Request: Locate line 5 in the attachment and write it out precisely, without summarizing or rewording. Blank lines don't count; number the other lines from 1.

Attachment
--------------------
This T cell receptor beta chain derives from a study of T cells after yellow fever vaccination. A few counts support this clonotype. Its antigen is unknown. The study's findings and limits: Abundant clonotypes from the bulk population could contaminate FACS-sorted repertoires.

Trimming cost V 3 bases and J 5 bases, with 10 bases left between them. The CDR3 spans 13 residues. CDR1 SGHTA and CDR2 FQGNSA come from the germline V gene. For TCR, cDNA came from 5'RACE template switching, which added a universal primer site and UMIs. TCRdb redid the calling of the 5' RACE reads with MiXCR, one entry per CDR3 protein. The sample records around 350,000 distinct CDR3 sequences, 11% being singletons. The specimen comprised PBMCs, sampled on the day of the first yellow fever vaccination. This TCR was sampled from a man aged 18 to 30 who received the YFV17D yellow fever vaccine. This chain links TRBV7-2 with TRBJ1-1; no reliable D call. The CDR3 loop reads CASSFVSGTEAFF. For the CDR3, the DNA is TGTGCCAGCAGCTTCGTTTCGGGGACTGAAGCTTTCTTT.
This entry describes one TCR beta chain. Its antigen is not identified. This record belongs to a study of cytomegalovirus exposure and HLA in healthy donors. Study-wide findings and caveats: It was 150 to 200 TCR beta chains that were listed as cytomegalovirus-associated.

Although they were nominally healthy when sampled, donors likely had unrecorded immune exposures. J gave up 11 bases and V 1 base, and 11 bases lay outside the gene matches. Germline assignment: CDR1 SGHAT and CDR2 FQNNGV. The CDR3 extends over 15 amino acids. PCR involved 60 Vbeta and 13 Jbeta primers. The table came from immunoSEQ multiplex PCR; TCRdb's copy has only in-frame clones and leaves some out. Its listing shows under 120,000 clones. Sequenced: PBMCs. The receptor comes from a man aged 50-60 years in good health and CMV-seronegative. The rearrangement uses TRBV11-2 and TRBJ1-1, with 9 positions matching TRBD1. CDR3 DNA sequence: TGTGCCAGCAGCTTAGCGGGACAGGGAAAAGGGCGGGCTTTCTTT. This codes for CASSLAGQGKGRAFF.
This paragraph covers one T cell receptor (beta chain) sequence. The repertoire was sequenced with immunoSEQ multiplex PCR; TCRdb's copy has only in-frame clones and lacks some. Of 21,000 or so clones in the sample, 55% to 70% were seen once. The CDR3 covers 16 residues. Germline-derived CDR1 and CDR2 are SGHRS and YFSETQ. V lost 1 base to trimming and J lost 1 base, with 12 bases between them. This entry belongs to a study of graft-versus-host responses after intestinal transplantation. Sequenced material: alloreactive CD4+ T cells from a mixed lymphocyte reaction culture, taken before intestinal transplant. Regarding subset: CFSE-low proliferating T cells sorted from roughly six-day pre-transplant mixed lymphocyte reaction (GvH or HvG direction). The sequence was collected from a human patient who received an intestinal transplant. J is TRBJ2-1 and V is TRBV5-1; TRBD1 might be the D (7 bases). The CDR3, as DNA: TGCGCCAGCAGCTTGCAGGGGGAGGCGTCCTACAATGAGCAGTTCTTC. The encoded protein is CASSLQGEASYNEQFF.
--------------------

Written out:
This paragraph covers one T cell receptor (beta chain) sequence. The repertoire was sequenced with immunoSEQ multiplex PCR; TCRdb's copy has only in-frame clones and lacks some. Of 21,000 or so clones in the sample, 55% to 70% were seen once. The CDR3 covers 16 residues. Germline-derived CDR1 and CDR2 are SGHRS and YFSETQ. V lost 1 base to trimming and J lost 1 base, with 12 bases between them. This entry belongs to a study of graft-versus-host responses after intestinal transplantation. Sequenced material: alloreactive CD4+ T cells from a mixed lymphocyte reaction culture, taken before intestinal transplant. Regarding subset: CFSE-low proliferating T cells sorted from roughly six-day pre-transplant mixed lymphocyte reaction (GvH or HvG direction). The sequence was collected from a human patient who received an intestinal transplant. J is TRBJ2-1 and V is TRBV5-1; TRBD1 might be the D (7 bases). The CDR3, as DNA: TGCGCCAGCAGCTTGCAGGGGGAGGCGTCCTACAATGAGCAGTTCTTC. The encoded protein is CASSLQGEASYNEQFF.